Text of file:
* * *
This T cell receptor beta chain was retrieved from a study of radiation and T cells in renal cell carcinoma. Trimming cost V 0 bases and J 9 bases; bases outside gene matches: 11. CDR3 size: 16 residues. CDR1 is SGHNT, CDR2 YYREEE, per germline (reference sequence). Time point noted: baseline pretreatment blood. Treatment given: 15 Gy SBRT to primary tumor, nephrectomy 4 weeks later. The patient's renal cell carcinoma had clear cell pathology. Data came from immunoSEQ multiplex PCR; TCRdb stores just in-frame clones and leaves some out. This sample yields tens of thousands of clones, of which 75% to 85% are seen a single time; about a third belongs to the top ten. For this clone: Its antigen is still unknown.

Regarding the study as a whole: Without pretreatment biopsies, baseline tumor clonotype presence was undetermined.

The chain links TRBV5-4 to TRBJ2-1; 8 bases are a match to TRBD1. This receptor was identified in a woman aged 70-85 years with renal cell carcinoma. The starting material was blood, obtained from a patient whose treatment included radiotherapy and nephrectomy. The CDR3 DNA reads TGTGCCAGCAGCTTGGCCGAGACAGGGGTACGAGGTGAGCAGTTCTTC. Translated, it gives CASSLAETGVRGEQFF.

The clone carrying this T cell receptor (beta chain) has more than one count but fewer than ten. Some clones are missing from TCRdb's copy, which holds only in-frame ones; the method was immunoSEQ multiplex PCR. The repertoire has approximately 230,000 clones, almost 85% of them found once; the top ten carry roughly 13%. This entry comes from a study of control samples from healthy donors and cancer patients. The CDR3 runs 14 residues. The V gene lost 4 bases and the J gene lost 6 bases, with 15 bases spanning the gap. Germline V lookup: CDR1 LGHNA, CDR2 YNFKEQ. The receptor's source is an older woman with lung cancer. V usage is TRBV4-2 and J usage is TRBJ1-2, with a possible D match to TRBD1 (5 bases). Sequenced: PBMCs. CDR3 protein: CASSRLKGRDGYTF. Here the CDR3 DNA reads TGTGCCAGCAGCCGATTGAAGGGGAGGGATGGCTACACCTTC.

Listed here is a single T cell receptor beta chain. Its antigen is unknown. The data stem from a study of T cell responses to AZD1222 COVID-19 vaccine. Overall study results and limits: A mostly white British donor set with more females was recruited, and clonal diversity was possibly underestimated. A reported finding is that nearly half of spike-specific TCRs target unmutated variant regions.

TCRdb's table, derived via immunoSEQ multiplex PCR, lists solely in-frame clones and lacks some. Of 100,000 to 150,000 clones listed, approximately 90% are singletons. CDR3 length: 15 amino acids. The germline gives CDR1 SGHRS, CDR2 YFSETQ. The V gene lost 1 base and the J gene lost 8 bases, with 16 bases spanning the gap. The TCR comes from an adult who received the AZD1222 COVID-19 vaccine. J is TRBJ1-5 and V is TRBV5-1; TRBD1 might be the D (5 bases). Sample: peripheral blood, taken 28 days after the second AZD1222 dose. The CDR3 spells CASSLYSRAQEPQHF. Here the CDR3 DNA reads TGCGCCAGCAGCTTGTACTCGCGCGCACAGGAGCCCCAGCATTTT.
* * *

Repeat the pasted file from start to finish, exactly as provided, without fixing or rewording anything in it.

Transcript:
This T cell receptor beta chain was retrieved from a study of radiation and T cells in renal cell carcinoma. Trimming cost V 0 bases and J 9 bases; bases outside gene matches: 11. CDR3 size: 16 residues. CDR1 is SGHNT, CDR2 YYREEE, per germline (reference sequence). Time point noted: baseline pretreatment blood. Treatment given: 15 Gy SBRT to primary tumor, nephrectomy 4 weeks later. The patient's renal cell carcinoma had clear cell pathology. Data came from immunoSEQ multiplex PCR; TCRdb stores just in-frame clones and leaves some out. This sample yields tens of thousands of clones, of which 75% to 85% are seen a single time; about a third belongs to the top ten. For this clone: Its antigen is still unknown.

Regarding the study as a whole: Without pretreatment biopsies, baseline tumor clonotype presence was undetermined.

The chain links TRBV5-4 to TRBJ2-1; 8 bases are a match to TRBD1. This receptor was identified in a woman aged 70-85 years with renal cell carcinoma. The starting material was blood, obtained from a patient whose treatment included radiotherapy and nephrectomy. The CDR3 DNA reads TGTGCCAGCAGCTTGGCCGAGACAGGGGTACGAGGTGAGCAGTTCTTC. Translated, it gives CASSLAETGVRGEQFF.

The clone carrying this T cell receptor (beta chain) has more than one count but fewer than ten. Some clones are missing from TCRdb's copy, which holds only in-frame ones; the method was immunoSEQ multiplex PCR. The repertoire has approximately 230,000 clones, almost 85% of them found once; the top ten carry roughly 13%. This entry comes from a study of control samples from healthy donors and cancer patients. The CDR3 runs 14 residues. The V gene lost 4 bases and the J gene lost 6 bases, with 15 bases spanning the gap. Germline V lookup: CDR1 LGHNA, CDR2 YNFKEQ. The receptor's source is an older woman with lung cancer. V usage is TRBV4-2 and J usage is TRBJ1-2, with a possible D match to TRBD1 (5 bases). Sequenced: PBMCs. CDR3 protein: CASSRLKGRDGYTF. Here the CDR3 DNA reads TGTGCCAGCAGCCGATTGAAGGGGAGGGATGGCTACACCTTC.

Listed here is a single T cell receptor beta chain. Its antigen is unknown. The data stem from a study of T cell responses to AZD1222 COVID-19 vaccine. Overall study results and limits: A mostly white British donor set with more females was recruited, and clonal diversity was possibly underestimated. A reported finding is that nearly half of spike-specific TCRs target unmutated variant regions.

TCRdb's table, derived via immunoSEQ multiplex PCR, lists solely in-frame clones and lacks some. Of 100,000 to 150,000 clones listed, approximately 90% are singletons. CDR3 length: 15 amino acids. The germline gives CDR1 SGHRS, CDR2 YFSETQ. The V gene lost 1 base and the J gene lost 8 bases, with 16 bases spanning the gap. The TCR comes from an adult who received the AZD1222 COVID-19 vaccine. J is TRBJ1-5 and V is TRBV5-1; TRBD1 might be the D (5 bases). Sample: peripheral blood, taken 28 days after the second AZD1222 dose. The CDR3 spells CASSLYSRAQEPQHF. Here the CDR3 DNA reads TGCGCCAGCAGCTTGTACTCGCGCGCACAGGAGCCCCAGCATTTT.